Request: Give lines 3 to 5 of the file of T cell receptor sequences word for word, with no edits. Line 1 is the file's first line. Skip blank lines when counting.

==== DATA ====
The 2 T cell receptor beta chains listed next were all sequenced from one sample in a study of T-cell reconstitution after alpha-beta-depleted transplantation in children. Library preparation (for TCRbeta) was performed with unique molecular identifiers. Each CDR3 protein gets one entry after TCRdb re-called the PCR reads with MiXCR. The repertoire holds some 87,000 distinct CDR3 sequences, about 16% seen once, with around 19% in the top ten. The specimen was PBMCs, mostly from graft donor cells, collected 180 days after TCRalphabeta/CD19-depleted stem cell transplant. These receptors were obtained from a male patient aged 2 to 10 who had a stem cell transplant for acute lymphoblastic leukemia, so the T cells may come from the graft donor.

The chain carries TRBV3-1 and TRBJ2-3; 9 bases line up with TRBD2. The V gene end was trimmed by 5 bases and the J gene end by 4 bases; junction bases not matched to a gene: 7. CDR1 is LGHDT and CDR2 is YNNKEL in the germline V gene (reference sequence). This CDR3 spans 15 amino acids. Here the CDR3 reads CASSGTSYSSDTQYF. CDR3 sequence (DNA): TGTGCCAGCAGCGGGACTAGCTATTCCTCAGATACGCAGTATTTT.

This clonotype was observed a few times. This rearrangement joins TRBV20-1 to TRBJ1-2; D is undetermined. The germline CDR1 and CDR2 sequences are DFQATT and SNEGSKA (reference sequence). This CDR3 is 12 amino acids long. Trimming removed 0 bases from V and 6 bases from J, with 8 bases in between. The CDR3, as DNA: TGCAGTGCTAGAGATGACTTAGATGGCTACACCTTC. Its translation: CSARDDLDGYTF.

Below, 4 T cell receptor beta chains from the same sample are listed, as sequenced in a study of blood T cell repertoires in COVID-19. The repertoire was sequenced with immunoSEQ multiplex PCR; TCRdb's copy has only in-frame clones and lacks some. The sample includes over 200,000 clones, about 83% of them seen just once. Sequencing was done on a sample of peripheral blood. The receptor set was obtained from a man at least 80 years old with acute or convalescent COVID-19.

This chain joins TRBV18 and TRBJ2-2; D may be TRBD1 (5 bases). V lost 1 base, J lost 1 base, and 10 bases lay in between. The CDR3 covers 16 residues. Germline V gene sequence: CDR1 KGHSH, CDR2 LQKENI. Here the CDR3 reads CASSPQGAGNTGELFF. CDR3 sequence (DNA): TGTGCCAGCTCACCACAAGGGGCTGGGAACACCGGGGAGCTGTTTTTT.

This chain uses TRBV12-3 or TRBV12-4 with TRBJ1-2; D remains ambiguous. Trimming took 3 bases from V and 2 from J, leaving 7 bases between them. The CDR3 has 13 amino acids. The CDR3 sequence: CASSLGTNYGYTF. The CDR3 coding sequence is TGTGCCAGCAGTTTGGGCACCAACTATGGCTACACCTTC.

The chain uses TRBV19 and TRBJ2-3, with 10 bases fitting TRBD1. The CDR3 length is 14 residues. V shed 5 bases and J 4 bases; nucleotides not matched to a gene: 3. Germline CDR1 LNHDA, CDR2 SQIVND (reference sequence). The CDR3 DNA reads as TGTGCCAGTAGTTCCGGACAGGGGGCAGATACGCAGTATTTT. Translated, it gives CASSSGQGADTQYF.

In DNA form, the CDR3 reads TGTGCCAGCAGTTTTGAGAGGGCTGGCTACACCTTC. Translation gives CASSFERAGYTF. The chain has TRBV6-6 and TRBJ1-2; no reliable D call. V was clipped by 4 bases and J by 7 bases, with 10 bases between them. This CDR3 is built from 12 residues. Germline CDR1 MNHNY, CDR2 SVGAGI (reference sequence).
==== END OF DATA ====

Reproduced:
This clonotype was observed a few times. This rearrangement joins TRBV20-1 to TRBJ1-2; D is undetermined. The germline CDR1 and CDR2 sequences are DFQATT and SNEGSKA (reference sequence). This CDR3 is 12 amino acids long. Trimming removed 0 bases from V and 6 bases from J, with 8 bases in between. The CDR3, as DNA: TGCAGTGCTAGAGATGACTTAGATGGCTACACCTTC. Its translation: CSARDDLDGYTF.

Below, 4 T cell receptor beta chains from the same sample are listed, as sequenced in a study of blood T cell repertoires in COVID-19. The repertoire was sequenced with immunoSEQ multiplex PCR; TCRdb's copy has only in-frame clones and lacks some. The sample includes over 200,000 clones, about 83% of them seen just once. Sequencing was done on a sample of peripheral blood. The receptor set was obtained from a man at least 80 years old with acute or convalescent COVID-19.

This chain joins TRBV18 and TRBJ2-2; D may be TRBD1 (5 bases). V lost 1 base, J lost 1 base, and 10 bases lay in between. The CDR3 covers 16 residues. Germline V gene sequence: CDR1 KGHSH, CDR2 LQKENI. Here the CDR3 reads CASSPQGAGNTGELFF. CDR3 sequence (DNA): TGTGCCAGCTCACCACAAGGGGCTGGGAACACCGGGGAGCTGTTTTTT.